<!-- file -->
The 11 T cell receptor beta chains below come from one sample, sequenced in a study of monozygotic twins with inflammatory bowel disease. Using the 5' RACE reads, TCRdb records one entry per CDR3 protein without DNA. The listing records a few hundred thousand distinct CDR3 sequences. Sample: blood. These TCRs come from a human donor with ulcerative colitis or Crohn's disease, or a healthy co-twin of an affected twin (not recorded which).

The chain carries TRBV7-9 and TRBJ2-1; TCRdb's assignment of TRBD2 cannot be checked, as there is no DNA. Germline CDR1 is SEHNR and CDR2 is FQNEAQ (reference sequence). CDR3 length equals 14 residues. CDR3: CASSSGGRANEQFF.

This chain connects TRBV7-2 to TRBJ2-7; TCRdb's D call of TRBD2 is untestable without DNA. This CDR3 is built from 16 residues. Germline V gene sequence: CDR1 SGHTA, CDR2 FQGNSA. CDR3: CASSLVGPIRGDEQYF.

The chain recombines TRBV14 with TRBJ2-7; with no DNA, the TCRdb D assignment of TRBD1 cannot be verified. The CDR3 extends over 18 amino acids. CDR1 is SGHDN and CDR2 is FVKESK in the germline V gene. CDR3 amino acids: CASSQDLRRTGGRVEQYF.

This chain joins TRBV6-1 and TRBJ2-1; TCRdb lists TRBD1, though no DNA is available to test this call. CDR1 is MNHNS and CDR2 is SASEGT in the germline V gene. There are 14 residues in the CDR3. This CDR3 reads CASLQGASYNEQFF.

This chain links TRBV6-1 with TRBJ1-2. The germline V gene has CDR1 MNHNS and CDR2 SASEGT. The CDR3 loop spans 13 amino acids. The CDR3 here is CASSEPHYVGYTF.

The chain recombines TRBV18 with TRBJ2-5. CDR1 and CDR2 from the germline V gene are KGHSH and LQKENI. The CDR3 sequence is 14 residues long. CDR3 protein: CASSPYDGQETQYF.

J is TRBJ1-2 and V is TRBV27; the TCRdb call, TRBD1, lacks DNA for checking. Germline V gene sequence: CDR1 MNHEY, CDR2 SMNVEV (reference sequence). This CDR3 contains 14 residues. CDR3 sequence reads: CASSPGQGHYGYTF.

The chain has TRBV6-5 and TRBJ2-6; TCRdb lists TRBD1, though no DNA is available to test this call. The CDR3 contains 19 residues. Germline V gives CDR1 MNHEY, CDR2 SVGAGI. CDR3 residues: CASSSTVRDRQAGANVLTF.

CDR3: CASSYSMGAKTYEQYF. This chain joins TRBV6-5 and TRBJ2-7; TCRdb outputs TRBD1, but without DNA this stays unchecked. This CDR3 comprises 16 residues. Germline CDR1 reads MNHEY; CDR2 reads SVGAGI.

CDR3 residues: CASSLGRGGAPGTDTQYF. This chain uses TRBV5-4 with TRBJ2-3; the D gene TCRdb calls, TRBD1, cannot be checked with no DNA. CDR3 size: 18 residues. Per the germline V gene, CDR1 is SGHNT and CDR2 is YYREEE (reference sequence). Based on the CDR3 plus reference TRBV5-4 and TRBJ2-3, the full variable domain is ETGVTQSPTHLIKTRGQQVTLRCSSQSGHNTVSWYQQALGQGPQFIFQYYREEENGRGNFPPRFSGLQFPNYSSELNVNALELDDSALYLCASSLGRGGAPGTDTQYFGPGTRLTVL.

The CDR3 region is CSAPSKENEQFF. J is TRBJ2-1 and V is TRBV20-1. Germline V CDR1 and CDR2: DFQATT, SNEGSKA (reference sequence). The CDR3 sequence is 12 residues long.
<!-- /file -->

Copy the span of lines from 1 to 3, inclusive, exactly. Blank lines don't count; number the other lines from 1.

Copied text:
The 11 T cell receptor beta chains below come from one sample, sequenced in a study of monozygotic twins with inflammatory bowel disease. Using the 5' RACE reads, TCRdb records one entry per CDR3 protein without DNA. The listing records a few hundred thousand distinct CDR3 sequences. Sample: blood. These TCRs come from a human donor with ulcerative colitis or Crohn's disease, or a healthy co-twin of an affected twin (not recorded which).

The chain carries TRBV7-9 and TRBJ2-1; TCRdb's assignment of TRBD2 cannot be checked, as there is no DNA. Germline CDR1 is SEHNR and CDR2 is FQNEAQ (reference sequence). CDR3 length equals 14 residues. CDR3: CASSSGGRANEQFF.

This chain connects TRBV7-2 to TRBJ2-7; TCRdb's D call of TRBD2 is untestable without DNA. This CDR3 is built from 16 residues. Germline V gene sequence: CDR1 SGHTA, CDR2 FQGNSA. CDR3: CASSLVGPIRGDEQYF.